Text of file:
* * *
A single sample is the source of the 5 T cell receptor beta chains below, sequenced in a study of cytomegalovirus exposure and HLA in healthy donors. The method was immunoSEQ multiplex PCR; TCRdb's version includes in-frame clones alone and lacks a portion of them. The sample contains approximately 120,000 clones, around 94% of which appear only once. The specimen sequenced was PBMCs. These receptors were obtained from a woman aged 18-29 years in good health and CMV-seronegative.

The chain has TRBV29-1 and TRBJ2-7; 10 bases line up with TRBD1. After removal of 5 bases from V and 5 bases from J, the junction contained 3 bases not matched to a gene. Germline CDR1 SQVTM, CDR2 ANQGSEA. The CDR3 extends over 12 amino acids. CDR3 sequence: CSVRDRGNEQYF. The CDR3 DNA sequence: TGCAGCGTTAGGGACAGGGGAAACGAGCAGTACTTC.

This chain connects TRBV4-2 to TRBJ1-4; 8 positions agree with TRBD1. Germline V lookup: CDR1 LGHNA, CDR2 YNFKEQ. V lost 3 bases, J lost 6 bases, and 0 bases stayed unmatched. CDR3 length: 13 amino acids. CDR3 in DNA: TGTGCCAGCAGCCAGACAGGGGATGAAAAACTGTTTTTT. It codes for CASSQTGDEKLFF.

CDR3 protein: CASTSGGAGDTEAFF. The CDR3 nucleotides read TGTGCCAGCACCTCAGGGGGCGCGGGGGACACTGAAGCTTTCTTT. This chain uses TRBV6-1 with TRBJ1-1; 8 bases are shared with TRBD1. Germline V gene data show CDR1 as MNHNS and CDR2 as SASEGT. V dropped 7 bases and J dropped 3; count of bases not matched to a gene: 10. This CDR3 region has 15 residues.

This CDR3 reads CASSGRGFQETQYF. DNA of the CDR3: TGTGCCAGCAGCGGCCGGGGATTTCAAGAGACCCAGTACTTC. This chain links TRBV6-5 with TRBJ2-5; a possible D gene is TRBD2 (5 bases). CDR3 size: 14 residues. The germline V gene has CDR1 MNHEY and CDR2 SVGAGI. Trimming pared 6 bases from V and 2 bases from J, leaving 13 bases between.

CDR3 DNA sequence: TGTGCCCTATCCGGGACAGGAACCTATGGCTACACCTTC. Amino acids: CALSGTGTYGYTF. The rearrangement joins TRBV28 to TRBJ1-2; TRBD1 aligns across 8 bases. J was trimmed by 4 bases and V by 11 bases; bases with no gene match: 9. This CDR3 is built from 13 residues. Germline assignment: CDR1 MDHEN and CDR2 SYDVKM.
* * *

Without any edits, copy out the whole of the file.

A single sample is the source of the 5 T cell receptor beta chains below, sequenced in a study of cytomegalovirus exposure and HLA in healthy donors. The method was immunoSEQ multiplex PCR; TCRdb's version includes in-frame clones alone and lacks a portion of them. The sample contains approximately 120,000 clones, around 94% of which appear only once. The specimen sequenced was PBMCs. These receptors were obtained from a woman aged 18-29 years in good health and CMV-seronegative.

The chain has TRBV29-1 and TRBJ2-7; 10 bases line up with TRBD1. After removal of 5 bases from V and 5 bases from J, the junction contained 3 bases not matched to a gene. Germline CDR1 SQVTM, CDR2 ANQGSEA. The CDR3 extends over 12 amino acids. CDR3 sequence: CSVRDRGNEQYF. The CDR3 DNA sequence: TGCAGCGTTAGGGACAGGGGAAACGAGCAGTACTTC.

This chain connects TRBV4-2 to TRBJ1-4; 8 positions agree with TRBD1. Germline V lookup: CDR1 LGHNA, CDR2 YNFKEQ. V lost 3 bases, J lost 6 bases, and 0 bases stayed unmatched. CDR3 length: 13 amino acids. CDR3 in DNA: TGTGCCAGCAGCCAGACAGGGGATGAAAAACTGTTTTTT. It codes for CASSQTGDEKLFF.

CDR3 protein: CASTSGGAGDTEAFF. The CDR3 nucleotides read TGTGCCAGCACCTCAGGGGGCGCGGGGGACACTGAAGCTTTCTTT. This chain uses TRBV6-1 with TRBJ1-1; 8 bases are shared with TRBD1. Germline V gene data show CDR1 as MNHNS and CDR2 as SASEGT. V dropped 7 bases and J dropped 3; count of bases not matched to a gene: 10. This CDR3 region has 15 residues.

This CDR3 reads CASSGRGFQETQYF. DNA of the CDR3: TGTGCCAGCAGCGGCCGGGGATTTCAAGAGACCCAGTACTTC. This chain links TRBV6-5 with TRBJ2-5; a possible D gene is TRBD2 (5 bases). CDR3 size: 14 residues. The germline V gene has CDR1 MNHEY and CDR2 SVGAGI. Trimming pared 6 bases from V and 2 bases from J, leaving 13 bases between.

CDR3 DNA sequence: TGTGCCCTATCCGGGACAGGAACCTATGGCTACACCTTC. Amino acids: CALSGTGTYGYTF. The rearrangement joins TRBV28 to TRBJ1-2; TRBD1 aligns across 8 bases. J was trimmed by 4 bases and V by 11 bases; bases with no gene match: 9. This CDR3 is built from 13 residues. Germline assignment: CDR1 MDHEN and CDR2 SYDVKM.